Six new books on climate change and neoliberalism, movement strategy, surviving the Anthropocene, science and religion, Gaia, and energy security
Article Types Archives: Book Reviews
Paul Burkett and John Bellamy Foster answer left-green critics of ecological Marxism with a detailed study of what the founders of historical materialism actually wrote and thought about humanity’s present and future relationship to the earth
Martin Empson says Ian Angus’s new book makes the case for a renewed synthesis between science and the humanities, using the insights offered by both to develop a strategy for action.
In the Introduction to his new book, Ian Angus says ecosocialism must be based on a careful and deliberate synthesis of Marxist social science and Earth System science — a twenty-first century rebirth of scientific socialism.
There is much to admire in Naomi Klein’s new book, but she underestimates the danger posed by Trumpism, and doesn’t pose a real alternative. She calls for a Leap, but it isn’t high enough or far enough.
Martin Empson says The Shock of the Anthropocene is a interesting account of the global environmental crisis, but it fails to offer to offer any alternative to the current system
Five new books on climate change and human health, ecology and imperialism in the global south, environmental economics, capitalism and universities, and the meaning of hegemony
Martin Empson reviews an important book for activists, a frightening examination of the impact of industrial agriculture on the environment, and particularly biodiversity.
Three important new books on the growing global environmental crisis, and two that mark the 100th anniversary of the Russian Revolution … Peter Wadhams, Razmig Keucheyan, Orrin Pilkey, Neil Faulkner, Paul Le Blanc, David Mandel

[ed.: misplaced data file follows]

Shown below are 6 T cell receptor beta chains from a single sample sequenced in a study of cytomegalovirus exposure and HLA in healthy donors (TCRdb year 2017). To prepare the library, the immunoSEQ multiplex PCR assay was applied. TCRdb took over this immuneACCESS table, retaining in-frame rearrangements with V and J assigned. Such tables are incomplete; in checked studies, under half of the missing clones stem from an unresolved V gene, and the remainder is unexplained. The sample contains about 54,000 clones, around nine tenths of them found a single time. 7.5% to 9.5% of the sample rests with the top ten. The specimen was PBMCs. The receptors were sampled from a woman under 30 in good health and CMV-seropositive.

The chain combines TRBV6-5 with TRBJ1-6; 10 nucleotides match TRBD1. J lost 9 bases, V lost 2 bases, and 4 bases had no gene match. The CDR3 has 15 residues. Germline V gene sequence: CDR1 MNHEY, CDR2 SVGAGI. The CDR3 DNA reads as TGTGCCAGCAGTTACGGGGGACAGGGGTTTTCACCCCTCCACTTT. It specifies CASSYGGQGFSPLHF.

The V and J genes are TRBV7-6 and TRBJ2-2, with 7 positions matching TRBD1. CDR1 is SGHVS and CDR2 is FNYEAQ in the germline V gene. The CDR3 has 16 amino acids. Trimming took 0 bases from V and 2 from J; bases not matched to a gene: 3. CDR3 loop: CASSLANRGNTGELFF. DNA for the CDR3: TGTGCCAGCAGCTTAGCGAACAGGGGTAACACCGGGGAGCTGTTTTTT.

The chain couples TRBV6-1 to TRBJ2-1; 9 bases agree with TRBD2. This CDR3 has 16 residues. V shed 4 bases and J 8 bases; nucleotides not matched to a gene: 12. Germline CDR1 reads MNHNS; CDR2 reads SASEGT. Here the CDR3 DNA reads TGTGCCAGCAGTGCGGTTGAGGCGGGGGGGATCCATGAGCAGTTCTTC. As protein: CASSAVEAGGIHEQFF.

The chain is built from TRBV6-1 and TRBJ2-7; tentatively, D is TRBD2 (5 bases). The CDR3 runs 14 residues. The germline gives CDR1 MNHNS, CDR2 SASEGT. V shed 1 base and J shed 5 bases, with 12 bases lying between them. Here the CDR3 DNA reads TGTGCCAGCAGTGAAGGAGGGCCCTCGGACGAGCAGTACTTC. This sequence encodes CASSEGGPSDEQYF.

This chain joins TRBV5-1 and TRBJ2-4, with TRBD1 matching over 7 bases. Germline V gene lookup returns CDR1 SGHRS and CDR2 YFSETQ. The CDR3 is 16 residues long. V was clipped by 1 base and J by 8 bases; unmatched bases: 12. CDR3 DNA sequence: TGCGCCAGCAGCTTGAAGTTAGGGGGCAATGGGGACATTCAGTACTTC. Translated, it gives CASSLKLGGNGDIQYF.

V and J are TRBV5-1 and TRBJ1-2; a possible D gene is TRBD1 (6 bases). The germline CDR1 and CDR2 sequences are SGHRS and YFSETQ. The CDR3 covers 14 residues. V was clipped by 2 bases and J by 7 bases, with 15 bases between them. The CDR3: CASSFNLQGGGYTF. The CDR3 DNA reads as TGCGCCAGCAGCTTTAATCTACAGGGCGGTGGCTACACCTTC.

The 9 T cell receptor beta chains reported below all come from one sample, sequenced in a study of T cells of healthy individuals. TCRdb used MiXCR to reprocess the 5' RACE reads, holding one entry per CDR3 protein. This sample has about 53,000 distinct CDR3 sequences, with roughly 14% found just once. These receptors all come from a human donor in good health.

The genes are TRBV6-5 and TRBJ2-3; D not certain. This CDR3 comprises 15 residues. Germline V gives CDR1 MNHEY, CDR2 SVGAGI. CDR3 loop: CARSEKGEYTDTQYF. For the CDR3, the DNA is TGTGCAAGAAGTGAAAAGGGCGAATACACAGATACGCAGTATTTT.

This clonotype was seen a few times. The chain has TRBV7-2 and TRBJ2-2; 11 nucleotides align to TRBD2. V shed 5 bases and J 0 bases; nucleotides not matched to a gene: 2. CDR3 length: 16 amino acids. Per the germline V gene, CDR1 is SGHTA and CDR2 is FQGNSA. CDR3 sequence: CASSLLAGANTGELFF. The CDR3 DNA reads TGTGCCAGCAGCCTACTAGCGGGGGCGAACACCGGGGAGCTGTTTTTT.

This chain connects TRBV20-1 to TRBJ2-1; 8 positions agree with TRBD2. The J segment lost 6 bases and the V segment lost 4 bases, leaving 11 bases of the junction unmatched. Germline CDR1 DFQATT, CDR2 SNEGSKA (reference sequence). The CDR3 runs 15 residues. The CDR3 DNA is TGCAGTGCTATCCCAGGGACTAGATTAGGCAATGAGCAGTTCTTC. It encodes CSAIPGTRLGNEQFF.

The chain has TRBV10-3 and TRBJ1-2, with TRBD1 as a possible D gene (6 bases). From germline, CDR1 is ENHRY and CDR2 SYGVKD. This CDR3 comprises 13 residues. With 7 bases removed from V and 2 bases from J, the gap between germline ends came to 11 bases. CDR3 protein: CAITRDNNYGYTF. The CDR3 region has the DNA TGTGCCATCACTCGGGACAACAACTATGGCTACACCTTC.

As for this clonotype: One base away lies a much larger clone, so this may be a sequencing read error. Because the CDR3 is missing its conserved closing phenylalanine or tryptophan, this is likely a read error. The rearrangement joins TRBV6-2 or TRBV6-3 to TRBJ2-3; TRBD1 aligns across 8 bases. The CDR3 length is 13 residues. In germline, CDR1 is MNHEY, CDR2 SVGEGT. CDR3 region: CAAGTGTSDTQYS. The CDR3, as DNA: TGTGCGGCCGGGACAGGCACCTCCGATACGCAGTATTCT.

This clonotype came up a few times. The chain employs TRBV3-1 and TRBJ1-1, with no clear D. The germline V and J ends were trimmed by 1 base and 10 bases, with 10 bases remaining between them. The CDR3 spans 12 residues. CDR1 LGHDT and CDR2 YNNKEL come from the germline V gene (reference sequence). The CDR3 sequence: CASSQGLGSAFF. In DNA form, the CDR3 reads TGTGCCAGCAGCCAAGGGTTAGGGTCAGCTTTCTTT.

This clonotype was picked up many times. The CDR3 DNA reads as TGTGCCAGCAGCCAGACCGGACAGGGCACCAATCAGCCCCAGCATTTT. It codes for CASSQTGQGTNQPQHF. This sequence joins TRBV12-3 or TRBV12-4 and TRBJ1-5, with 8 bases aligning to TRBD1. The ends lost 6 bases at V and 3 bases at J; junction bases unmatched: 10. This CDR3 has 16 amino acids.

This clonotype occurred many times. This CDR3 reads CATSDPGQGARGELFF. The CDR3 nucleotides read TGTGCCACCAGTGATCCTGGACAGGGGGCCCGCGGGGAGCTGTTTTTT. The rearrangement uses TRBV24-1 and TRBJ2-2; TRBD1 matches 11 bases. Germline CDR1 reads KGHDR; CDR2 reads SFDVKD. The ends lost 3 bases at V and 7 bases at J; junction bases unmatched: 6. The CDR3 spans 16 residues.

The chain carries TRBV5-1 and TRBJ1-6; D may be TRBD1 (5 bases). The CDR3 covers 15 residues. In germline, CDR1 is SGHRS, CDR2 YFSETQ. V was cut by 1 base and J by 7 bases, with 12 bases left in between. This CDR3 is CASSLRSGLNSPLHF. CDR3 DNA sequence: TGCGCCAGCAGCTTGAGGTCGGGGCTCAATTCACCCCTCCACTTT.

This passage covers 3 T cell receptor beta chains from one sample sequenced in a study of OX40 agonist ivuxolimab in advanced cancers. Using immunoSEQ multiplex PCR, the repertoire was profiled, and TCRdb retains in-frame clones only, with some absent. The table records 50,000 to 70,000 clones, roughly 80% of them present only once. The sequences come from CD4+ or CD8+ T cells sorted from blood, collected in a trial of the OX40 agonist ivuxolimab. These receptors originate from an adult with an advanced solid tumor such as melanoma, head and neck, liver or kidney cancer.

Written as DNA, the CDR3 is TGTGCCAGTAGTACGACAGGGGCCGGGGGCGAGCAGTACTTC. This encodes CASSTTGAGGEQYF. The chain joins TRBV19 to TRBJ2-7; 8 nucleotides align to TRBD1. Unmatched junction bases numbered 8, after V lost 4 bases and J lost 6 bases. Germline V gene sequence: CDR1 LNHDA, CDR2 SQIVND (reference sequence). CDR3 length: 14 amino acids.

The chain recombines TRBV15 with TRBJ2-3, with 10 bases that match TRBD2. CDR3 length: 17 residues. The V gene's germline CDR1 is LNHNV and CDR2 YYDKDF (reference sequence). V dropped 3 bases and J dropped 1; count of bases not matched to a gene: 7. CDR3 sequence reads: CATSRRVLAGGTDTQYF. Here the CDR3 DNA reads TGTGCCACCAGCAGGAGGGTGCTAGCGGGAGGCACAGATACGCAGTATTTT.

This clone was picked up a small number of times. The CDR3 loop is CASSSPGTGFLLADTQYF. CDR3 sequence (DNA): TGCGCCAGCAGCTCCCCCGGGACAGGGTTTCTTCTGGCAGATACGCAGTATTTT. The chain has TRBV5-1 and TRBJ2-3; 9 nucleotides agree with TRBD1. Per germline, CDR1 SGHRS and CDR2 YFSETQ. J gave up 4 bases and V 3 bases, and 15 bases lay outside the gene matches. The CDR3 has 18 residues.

Ian Angus recommends three book reviews on ecological Marxism, and two websites that eviscerate climate science deniers.
‘Ian Angus’s distinctive contribution is to underscore, with his geologically grounded perspective, the need to combine immediate measures of relief with a long-term agenda of transformation.’
The authors of this book have very little to say about the Anthropocene, the crisis of the Earth System, or the new global epoch, and most of what they do say is misleading or wrong.
“In the opening pages, I immediately recognized that here was an author who actually gets what the ‘Anthropocene’ entails both in terms of the physical science and the political economy of our times and conveys this in such a readable and accessible style.”
Overfishing, pollution and warming water have pushed the world’s oceans into crisis. If nothing is done the results will be catastrophic for marine systems and the billions of humans who rely on them. To stop this destruction our society has to be organized in a completely different way.
Martin Empson reviews Farmageddon, an important expose of the disastrous failings of the global food system that never quite gets to the bottom of why the agricultural system is like it is.
Michael Roberts reviews John Smith’s Imperialism in the 21st Century. This “powerful and searing indictment of the exploitation of billions of people,” argues that “the huge low wage proletariat that has emerged in the last 30 years is the key to the profits of imperialism.”
Book review: Tim Flannery’s ‘third way’ proposes techno-fixes for climate change that suppress some symptoms while leaving the disease alone.
Six new books for greens and lefts: Gender equality and sustainable development; Diet of austerity; Disaster profiteers; Climate change and poverty; Ecological economics for Anthropocene; The 1% and the rest of us
Well-written, but totally false, this fictional account of Lizzie Burns’s life with Friedrich Engels thoroughly misrepresents their revolutionary partnership.
Fred Magdoff reviews Labor and the Locavore. Can the ‘buy local food’ movement support both sustainable farming and justice for farmworkers?